• Jennifer says:

    I love paper towels to pat dry my chicken or meat before searing in the pan. I can’t get a nice tasty brown on my meat without drying it off. What could you use besides paper towels? I’m a bit of a food snob and want a nice carmelized layer on my meat.

  • Becky says:

    We use about a roll of paper towels every three months. We also don’t use paper napkins. We use cloth napkins, and towels and dishrags. Towels go from the dishes to the hands to the floor, so I always have a towel on the floor to wipe up many messes from kids and dog. Then by my trash I have a basket for dirty ones that I wash once per week with bleach to kill any germs. We also cut in half our dryer sheets and they work just as well. And we used cloth wipes (which only makes sense since we used cloth diapers) We are trying to get rid of all wasted paper products in our home for the environment and for our budget. The only thing I refuse to budge on is TP!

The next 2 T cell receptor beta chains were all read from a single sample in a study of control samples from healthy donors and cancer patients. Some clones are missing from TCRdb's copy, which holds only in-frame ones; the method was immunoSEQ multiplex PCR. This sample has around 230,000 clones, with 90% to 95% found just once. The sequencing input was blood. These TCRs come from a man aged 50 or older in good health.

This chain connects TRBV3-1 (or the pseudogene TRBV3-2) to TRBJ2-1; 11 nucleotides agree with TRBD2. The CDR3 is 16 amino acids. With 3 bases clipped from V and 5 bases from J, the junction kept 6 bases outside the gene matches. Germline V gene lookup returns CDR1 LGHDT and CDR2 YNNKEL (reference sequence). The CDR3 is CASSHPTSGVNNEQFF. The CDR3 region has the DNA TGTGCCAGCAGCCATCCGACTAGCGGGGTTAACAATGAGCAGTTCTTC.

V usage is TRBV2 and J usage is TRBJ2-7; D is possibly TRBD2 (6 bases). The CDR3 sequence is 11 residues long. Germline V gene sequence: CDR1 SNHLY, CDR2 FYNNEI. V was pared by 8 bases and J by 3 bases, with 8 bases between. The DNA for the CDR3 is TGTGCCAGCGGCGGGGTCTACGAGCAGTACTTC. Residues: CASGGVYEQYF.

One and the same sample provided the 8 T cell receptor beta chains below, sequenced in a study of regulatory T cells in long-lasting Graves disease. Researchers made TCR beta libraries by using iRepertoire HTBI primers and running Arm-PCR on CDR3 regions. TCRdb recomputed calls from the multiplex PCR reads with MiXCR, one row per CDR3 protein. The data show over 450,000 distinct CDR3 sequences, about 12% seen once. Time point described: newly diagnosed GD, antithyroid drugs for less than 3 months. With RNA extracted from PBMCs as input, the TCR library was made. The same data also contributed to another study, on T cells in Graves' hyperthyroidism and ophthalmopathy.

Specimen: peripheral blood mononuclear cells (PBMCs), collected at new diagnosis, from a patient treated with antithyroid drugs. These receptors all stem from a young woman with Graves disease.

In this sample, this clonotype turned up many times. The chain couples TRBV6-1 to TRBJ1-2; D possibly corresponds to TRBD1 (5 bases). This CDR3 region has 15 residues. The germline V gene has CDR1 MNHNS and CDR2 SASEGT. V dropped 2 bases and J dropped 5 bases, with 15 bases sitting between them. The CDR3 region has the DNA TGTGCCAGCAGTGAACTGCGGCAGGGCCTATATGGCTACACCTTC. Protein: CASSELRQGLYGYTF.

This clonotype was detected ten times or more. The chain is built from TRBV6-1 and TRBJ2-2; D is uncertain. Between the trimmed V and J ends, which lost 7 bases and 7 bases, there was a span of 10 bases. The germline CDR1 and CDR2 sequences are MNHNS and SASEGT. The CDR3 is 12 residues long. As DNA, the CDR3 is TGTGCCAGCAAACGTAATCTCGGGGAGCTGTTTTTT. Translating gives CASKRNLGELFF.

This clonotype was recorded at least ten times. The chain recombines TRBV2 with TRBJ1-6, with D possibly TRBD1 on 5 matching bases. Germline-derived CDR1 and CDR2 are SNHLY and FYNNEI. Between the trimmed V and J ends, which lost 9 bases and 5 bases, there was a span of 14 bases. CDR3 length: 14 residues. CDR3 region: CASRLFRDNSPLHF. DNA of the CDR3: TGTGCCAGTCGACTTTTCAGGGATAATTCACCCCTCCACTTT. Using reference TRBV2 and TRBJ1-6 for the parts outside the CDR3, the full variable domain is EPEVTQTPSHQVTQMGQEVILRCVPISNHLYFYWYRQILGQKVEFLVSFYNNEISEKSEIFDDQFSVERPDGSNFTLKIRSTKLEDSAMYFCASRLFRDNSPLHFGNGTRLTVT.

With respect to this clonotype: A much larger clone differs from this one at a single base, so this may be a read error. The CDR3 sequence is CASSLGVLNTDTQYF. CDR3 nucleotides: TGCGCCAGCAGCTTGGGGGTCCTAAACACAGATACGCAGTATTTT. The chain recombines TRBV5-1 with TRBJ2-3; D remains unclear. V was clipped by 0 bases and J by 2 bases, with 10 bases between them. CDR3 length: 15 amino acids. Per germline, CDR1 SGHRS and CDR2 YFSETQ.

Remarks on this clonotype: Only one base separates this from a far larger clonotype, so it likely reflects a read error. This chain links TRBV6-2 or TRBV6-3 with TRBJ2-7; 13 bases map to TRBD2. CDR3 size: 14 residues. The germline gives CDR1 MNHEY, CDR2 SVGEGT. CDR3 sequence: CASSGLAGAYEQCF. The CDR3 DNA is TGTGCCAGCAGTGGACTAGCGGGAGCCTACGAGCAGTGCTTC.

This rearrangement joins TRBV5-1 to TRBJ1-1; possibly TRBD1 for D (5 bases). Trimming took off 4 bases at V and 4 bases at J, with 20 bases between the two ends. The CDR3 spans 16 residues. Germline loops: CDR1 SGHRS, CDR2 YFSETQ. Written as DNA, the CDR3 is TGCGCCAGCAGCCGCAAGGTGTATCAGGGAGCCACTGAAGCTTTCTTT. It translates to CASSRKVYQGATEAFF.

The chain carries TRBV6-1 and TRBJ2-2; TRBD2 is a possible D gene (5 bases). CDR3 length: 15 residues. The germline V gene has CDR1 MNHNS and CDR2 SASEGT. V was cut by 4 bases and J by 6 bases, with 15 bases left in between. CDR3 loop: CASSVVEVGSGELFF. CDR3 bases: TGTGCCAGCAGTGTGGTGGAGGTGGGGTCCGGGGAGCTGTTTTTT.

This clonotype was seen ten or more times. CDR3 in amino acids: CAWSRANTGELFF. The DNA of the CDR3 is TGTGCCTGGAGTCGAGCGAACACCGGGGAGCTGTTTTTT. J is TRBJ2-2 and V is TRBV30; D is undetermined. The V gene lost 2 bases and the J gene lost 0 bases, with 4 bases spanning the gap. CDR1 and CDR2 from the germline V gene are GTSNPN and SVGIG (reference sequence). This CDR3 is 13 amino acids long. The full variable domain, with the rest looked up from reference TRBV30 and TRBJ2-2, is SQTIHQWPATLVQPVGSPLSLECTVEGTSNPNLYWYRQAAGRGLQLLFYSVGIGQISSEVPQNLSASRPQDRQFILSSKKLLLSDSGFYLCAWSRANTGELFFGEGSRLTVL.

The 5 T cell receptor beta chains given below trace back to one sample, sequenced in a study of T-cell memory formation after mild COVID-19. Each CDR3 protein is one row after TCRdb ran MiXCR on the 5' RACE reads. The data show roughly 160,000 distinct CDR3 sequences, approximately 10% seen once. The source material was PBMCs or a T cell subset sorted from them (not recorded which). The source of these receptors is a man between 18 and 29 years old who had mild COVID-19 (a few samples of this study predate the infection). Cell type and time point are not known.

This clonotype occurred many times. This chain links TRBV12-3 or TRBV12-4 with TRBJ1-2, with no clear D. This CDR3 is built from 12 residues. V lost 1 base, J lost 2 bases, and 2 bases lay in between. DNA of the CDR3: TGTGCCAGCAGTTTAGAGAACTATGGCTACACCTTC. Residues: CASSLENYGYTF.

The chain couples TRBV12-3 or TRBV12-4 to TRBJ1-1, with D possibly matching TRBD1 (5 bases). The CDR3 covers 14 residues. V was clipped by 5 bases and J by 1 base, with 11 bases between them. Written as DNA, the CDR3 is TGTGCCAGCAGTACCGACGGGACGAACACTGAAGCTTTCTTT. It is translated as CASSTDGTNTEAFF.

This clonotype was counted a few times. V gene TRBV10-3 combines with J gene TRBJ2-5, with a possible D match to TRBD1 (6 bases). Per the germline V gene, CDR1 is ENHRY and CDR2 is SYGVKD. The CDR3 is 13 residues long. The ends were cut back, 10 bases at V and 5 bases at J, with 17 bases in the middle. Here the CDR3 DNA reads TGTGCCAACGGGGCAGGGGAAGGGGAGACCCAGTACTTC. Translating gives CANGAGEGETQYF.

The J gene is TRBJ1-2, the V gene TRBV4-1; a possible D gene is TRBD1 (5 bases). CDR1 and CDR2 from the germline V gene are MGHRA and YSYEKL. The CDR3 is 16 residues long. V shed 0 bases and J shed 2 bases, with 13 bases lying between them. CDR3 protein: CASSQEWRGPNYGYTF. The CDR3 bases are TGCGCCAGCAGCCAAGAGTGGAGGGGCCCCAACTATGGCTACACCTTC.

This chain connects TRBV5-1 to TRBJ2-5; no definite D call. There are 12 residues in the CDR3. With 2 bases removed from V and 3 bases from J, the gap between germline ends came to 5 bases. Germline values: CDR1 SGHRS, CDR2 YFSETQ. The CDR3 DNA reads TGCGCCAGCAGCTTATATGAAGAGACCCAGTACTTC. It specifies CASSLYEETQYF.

• laura says:

    I haven’t used paper towels in well three years. When I had my first son I bought packs of cloth diapers to use as spit up cloths and I always had one on my shoulder and realized they saved me so much money. My Mom actually won’t eat with us because we don’t have paper towels so now I ask for extra napkins when we eat out and keep them for her.

  • Katie says:

    To the person who asked about getting towels on the cheap, we picked up a pack of microfiber towels (like automotive detailing towels) at Sams Club. A pack of 24 costs $12 and they are super absorbent and great and scrubbing things. I use them for *everything.*

  • Mechelle says:

    Cable TV and TV altogether– We just gave it up cold turkey one year ago. We haven’t missed it! We get a lot more done in the evenings. The kids get outside & play. They alsoget creative with other things. They like now to help me clean or cook. We’re quite satisfied with the decision we’ve made and the kids are healthier, too!